Marijuana ordinance petition drive’s fate in clerk’s hands

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Marijuana ordinance petition drive's fate in clerk's hands
credit:Lansing State Journal

LANSING — One day after City Council set a public hearing for a medical marijuana ordinance, a petition drive aimed to put a different ordinance on the fall ballot created political pressure at City Hall.

During Tuesday’s Election Commission meeting, City Clerk Chris Swope said he needs more time to determine if he should approve a group’s ballot initiative.

“I think I need additional time to digest this,” said Swope, up for re-election this fall.

Seeking to get its ordinance on the Nov. 7 election ballot, a group called Lansing Loves Safe Jobs filed  about 6,300 petition signatures with Swope’s office on July 18.

The group needed about 4,000 valid signatures, but those did not appear to be an issue at the election meeting.

Swope said he wasn’t prepared to make a decision about moving the initiated ordinance forward because City Attorney Jim Smiertka issued a legal opinion on Tuesday which raised concerns about the petition and proposed ordinance’s language.

Smiertka wrote in his opinion the ballot proposal is “improper and deficient” because it contains “numerous and inseparable illegal provisions.” He suggested the petitioner should be allowed 10 days for filing supplemental papers.

At the election meeting, Smiertka said the proposed ordinance improperly attempts to enact zoning amendments, contains contains confusing language and doesn’t have a format that follows state law.

Jeff Hank, an East Lansing attorney, chairs the Lansing Loves Safe Jobs political action committee and argued in the meeting Smiertka doesn’t have the legal right to make a determination.

“The city attorney has no authority to say this is confusing,” Hank said. “That’s for the voters to decide.”

Swope has until Aug. 2 to decide if he should submit the group’s proposed ordinance to City Council for consideration. If he does, the council would then have 30 days to either adopt the ordinance as is or place it on the November ballot, giving residents the decision.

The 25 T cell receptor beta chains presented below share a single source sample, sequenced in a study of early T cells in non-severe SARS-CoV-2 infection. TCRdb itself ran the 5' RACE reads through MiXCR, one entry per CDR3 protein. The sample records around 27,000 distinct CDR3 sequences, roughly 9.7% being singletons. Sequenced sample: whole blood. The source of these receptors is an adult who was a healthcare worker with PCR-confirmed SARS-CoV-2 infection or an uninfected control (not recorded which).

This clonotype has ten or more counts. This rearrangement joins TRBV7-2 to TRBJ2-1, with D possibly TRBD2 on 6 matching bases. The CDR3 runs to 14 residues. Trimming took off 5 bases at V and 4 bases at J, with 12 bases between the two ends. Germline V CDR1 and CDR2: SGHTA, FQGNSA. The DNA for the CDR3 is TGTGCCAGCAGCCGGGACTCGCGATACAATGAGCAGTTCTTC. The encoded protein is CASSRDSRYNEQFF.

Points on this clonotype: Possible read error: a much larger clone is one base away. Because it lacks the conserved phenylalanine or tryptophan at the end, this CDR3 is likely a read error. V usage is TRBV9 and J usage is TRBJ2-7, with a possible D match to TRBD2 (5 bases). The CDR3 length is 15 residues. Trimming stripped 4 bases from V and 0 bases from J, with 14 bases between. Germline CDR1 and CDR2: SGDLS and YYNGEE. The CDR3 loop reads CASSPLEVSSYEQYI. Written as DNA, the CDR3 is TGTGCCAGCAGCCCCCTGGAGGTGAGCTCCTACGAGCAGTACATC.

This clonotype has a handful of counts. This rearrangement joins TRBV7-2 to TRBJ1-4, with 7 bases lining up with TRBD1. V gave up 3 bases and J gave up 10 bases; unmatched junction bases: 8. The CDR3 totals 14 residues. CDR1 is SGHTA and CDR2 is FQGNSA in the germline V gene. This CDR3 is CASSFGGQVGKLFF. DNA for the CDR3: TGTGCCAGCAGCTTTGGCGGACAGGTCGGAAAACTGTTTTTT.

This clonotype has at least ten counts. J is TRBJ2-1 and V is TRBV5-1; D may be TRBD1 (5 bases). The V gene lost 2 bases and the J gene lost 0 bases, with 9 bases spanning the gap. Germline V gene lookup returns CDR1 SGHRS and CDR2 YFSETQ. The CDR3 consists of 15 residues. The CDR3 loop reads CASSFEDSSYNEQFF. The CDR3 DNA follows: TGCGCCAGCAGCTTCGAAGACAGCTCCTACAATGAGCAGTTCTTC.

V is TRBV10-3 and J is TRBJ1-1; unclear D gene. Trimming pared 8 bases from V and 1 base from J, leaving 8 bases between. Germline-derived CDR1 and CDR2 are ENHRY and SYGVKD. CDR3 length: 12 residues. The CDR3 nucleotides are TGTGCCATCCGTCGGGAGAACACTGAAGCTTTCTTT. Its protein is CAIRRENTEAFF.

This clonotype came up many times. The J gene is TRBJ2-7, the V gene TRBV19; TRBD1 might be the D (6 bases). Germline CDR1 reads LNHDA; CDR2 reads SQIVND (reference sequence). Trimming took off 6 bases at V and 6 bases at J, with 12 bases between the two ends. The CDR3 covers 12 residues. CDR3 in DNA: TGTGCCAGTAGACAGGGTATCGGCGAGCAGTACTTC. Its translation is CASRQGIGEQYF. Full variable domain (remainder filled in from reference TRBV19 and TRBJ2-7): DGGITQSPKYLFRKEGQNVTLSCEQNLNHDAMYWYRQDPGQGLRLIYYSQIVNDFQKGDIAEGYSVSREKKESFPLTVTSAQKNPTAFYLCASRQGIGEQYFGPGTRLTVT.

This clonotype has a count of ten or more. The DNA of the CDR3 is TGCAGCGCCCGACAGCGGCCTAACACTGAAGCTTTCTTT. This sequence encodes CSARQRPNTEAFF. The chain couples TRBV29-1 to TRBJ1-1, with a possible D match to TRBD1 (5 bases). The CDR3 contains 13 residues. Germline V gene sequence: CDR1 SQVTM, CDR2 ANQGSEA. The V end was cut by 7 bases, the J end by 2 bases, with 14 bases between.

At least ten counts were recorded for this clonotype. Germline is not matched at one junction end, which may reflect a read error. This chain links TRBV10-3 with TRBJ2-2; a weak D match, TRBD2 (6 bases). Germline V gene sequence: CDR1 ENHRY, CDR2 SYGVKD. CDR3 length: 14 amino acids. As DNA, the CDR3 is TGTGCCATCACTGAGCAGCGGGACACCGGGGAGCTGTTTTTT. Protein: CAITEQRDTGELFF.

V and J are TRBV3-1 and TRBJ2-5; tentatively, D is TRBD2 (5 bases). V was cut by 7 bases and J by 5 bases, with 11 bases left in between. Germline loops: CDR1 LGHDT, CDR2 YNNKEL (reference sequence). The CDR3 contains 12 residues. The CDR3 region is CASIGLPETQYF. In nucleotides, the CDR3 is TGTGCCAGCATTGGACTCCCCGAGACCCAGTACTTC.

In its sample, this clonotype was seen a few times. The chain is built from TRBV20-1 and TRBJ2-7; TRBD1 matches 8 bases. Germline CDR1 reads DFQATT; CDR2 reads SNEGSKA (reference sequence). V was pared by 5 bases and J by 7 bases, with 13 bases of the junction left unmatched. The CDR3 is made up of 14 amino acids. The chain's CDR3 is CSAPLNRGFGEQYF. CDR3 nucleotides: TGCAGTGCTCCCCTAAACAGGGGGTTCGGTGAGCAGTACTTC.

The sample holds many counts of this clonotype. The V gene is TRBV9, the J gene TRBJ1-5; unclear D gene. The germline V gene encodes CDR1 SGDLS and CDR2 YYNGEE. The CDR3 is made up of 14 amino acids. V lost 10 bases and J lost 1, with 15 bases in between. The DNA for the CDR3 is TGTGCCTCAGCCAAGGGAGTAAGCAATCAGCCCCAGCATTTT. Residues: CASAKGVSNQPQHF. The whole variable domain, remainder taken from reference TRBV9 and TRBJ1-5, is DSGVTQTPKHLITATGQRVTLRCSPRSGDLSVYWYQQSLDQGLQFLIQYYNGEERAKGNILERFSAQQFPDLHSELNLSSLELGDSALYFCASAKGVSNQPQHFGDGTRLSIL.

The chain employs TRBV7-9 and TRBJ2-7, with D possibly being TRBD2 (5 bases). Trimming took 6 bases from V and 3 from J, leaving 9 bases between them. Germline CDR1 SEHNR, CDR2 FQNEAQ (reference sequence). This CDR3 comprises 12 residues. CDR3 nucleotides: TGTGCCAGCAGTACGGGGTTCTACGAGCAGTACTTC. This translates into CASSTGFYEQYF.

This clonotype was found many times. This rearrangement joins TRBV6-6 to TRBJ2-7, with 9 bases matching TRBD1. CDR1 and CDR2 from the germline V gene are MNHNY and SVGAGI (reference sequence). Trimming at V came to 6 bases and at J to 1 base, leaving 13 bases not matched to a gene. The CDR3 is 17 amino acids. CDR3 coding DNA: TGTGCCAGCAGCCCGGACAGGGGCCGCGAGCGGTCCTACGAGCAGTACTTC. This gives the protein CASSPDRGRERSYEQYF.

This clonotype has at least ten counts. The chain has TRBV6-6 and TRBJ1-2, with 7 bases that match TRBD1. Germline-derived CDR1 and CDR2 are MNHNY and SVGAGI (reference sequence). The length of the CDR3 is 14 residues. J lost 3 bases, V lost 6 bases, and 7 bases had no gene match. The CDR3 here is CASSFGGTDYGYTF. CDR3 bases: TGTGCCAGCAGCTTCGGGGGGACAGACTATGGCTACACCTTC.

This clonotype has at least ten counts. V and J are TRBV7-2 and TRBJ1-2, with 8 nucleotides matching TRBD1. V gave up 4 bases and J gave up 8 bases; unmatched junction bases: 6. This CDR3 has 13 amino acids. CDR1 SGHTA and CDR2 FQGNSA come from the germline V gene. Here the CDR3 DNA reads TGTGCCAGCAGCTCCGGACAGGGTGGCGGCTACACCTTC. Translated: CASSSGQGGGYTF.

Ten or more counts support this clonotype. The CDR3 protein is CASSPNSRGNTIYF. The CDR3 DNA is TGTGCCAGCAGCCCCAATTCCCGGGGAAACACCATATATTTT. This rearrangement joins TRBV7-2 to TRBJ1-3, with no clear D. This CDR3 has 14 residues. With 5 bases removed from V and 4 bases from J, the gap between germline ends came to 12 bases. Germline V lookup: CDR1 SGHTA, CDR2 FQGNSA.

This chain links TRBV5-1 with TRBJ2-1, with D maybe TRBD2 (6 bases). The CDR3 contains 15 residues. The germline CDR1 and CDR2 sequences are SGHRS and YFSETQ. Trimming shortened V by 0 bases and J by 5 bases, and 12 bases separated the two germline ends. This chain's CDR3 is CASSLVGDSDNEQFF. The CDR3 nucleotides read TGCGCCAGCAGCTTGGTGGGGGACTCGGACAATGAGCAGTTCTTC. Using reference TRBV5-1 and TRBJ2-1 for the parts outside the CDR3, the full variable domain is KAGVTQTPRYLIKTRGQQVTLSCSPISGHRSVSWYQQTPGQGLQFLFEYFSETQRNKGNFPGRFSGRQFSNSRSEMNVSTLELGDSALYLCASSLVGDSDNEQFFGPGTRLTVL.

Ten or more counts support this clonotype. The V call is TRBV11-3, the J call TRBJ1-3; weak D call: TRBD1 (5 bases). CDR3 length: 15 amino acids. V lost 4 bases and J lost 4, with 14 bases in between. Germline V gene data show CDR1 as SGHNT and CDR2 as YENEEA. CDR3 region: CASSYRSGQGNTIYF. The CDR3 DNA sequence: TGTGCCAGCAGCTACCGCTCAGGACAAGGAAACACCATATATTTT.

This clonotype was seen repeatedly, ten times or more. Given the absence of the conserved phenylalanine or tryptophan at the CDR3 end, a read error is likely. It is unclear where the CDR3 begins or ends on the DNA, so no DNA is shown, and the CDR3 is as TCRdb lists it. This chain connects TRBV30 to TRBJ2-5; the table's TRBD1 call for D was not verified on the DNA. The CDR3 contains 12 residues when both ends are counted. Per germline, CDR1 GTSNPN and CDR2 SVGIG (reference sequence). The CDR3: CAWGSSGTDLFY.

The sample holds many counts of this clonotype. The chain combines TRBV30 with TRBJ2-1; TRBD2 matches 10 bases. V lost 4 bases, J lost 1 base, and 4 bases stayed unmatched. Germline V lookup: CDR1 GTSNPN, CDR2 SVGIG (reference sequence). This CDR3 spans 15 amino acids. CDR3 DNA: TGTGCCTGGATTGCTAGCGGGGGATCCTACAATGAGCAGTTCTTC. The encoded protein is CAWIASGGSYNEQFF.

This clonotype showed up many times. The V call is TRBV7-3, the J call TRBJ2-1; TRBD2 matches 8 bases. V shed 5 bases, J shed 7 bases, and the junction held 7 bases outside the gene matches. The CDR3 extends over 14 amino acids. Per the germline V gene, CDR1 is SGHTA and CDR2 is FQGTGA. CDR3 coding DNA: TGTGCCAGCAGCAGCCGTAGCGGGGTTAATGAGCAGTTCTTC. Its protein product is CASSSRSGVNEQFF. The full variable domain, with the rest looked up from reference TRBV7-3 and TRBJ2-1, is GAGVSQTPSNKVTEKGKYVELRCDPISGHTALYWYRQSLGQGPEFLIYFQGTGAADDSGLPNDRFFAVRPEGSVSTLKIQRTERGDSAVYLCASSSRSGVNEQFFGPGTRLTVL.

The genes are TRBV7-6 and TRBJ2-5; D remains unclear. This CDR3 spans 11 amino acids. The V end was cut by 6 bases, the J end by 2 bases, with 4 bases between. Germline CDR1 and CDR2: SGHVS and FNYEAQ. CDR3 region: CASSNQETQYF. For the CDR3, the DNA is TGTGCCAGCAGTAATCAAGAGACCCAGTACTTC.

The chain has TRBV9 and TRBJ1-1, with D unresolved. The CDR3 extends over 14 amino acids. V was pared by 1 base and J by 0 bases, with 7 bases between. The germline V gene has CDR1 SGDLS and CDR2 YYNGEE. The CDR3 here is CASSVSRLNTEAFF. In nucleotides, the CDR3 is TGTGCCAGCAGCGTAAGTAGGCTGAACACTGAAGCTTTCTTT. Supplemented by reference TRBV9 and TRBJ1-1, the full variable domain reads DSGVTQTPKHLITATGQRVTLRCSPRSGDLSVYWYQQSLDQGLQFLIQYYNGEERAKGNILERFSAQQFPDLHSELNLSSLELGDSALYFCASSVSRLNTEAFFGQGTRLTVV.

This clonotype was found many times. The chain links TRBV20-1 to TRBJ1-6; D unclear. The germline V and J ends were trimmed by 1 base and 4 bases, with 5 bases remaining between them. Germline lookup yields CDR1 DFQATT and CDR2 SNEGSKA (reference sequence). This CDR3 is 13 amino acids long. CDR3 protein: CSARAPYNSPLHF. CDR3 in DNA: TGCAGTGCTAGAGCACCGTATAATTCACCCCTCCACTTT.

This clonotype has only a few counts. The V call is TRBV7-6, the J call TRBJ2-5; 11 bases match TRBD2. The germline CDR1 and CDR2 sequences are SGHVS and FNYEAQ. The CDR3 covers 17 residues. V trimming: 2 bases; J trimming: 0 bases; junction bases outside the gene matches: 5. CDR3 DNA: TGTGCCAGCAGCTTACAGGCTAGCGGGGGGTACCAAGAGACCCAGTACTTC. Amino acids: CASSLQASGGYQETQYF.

If passed by voters, the City Charter states that an initiated ordinance cannot be amended or repealed for two years.

Discussion and review of proposed marijuana ordinance comes at a time when 31 residents seek elected office this fall. Of that group, 29 will be on the Aug. 8 primary election ballot.

On Monday, council members set an Aug. 14 public hearing to discuss its own proposed marijuana ordinance. The hearing will be held at council’s 7 p.m. general meeting on the 10th floor of City Hall.

It will mark the first public hearing of its kind in Lansing in six years. Council members approved a marijuana ordinance in 2011, but have found it difficult to enforce because of changes in state law.

The Lansing Loves Safe Job ordinance, unlike drafts the council has reviewed, doesn’t include zoning that would prohibit establishments like dispensaries from being within 500 feet of other dispensaries, parks, churches and substance abuse facilities. It does have zoning that prohibits establishments from being within 1,000 feet of schools.

The group’s website, LansingLovesSafeJobs.com, states 5,000 jobs in the local cannabis economy “must be saved.”

City officials estimate there are up to 70 unlicensed establishments currently open in the city.  

Lansing Loves Safe Jobs supports a licensing process for marijuana establishments that would be administered by the City Clerk’s Office, with assistance from the fire and police departments, city treasurer and zoning administration.

credit:lansingstatejournal.com

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